The opening race, the Maiden, initiated the nap hand for
front runners when Germany Park (unluckily carried out by a loose horse when
leading at High Easter three weeks earlier) never allowed anything to get in
front of him this time. Although he tired from the second last his field had
already been well and truly broken, and Caroline Bailey’s debutant, Round
The Isles, was a long way adrift in second. Coming up the hill, Divine Mist
looked the one who might make a race of it, but what faint chance he did
have evaporated with a mistake three fences from home. The one to enter my
notebook, however, was Northall Lad. The subject of a mini gamble travelled
well in Germany Park’s slipstream for the first circuit, The pair had gone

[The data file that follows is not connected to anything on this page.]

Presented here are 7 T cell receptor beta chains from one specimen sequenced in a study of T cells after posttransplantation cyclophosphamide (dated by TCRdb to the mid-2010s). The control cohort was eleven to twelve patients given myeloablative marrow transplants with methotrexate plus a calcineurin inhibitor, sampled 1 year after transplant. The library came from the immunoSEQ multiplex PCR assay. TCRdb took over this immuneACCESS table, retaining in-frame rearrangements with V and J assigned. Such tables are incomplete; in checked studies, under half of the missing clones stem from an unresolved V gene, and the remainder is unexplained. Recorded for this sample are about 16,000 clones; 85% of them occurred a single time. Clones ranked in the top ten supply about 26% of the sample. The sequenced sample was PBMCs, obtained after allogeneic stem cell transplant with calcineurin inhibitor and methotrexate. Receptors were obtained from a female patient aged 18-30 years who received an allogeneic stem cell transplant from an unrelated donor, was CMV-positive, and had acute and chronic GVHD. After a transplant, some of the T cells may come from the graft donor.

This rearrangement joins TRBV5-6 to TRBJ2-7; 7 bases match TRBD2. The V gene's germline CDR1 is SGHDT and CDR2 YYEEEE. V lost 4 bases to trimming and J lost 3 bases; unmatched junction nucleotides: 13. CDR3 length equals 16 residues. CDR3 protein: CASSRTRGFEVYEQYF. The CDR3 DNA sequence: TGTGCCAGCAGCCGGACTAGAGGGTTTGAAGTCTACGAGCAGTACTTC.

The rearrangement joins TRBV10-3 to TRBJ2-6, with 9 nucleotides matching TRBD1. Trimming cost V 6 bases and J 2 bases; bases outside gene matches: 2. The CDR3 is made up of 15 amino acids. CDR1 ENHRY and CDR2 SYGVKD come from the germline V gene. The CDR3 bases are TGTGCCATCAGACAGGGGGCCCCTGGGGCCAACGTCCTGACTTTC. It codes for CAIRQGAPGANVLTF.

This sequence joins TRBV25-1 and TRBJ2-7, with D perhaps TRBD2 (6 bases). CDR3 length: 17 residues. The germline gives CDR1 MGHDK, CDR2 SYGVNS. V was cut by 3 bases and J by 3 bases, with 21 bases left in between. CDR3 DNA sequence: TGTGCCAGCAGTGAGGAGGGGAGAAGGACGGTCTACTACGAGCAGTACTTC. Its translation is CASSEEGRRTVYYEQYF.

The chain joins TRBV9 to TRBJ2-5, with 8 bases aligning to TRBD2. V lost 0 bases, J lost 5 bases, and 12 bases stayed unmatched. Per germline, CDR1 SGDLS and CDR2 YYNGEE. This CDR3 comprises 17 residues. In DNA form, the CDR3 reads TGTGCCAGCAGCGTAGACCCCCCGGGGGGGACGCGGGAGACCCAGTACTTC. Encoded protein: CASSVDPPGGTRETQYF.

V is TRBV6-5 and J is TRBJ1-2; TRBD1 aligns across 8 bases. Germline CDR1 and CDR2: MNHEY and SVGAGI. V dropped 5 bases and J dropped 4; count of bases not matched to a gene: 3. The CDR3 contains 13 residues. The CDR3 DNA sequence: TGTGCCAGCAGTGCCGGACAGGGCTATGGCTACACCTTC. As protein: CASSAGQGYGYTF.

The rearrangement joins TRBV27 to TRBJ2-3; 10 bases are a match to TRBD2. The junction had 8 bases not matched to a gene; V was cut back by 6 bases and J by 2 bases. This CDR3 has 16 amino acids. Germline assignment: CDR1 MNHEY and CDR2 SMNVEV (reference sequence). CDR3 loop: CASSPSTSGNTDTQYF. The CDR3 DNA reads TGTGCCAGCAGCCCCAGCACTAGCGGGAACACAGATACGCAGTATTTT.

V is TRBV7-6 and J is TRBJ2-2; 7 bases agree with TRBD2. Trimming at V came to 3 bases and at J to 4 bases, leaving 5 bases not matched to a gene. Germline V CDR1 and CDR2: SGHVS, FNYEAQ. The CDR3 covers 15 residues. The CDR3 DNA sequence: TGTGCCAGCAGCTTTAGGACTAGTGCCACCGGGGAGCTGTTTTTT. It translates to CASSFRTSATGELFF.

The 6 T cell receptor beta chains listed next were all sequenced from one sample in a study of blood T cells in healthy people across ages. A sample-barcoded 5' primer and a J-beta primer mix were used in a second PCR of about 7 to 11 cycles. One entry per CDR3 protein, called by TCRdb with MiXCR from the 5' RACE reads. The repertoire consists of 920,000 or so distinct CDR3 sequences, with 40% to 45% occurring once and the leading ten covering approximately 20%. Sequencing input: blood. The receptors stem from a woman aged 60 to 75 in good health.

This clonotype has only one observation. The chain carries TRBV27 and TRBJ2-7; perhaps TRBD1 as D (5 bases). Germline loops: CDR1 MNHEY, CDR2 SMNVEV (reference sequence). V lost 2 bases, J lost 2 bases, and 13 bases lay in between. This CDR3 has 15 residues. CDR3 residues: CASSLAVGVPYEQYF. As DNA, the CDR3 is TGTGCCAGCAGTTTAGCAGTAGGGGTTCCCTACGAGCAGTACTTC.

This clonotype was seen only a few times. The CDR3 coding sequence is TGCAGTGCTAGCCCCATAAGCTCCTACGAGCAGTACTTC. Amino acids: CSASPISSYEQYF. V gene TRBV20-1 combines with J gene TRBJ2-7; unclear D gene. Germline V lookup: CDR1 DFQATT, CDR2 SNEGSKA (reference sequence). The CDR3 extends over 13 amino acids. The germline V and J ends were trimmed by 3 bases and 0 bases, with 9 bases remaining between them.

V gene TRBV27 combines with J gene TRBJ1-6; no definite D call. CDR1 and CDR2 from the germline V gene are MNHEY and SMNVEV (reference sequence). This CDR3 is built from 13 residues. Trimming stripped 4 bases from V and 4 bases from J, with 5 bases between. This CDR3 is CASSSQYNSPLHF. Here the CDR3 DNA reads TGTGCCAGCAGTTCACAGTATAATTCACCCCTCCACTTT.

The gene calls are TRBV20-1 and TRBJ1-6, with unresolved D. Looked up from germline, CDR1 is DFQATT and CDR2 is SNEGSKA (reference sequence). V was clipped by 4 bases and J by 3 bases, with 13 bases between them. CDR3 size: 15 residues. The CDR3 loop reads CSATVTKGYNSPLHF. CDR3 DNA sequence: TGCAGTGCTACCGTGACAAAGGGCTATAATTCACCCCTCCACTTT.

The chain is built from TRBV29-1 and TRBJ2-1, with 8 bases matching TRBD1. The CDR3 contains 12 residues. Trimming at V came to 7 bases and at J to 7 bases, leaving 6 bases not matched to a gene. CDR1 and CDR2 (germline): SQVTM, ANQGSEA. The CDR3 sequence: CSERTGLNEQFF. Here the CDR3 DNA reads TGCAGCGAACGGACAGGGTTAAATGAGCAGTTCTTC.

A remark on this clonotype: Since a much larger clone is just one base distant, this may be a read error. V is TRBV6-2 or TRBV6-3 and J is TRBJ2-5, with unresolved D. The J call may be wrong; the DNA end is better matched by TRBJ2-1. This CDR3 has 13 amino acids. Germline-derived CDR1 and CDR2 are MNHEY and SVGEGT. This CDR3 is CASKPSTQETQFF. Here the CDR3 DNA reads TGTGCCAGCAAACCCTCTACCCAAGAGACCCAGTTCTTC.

well clear of the third when he came to grief at the fifth last, where Paul
Cowley had asked him to go upsides. If his confidence is not too badly
dented I do not expect him to remain a maiden for long.
One sad reflection of the state of relations between punter
and bookmaker was the refusal of the man I had backed Germany Park with to
pay me before the “Weighed In” announcement had been made. Apparently he
had been stung at Marks Tey in No Penalty’s race (he had paid out before
the weigh in, and no one had returned the money when the winner was
disqualified) and he was determined that it would not happen to him again.
Whilst I could understand his sentiments I did not bet with him again that
afternoon – there are just too many other things to do between races and
waiting fifteen minutes or so for the “all clear” erodes too far into
the time I have to do them. I guess there were one or two punters who shared
my thoughts. To the poor bookie, however, it was the classic case of
“damned if I do, and damned if I don’t”.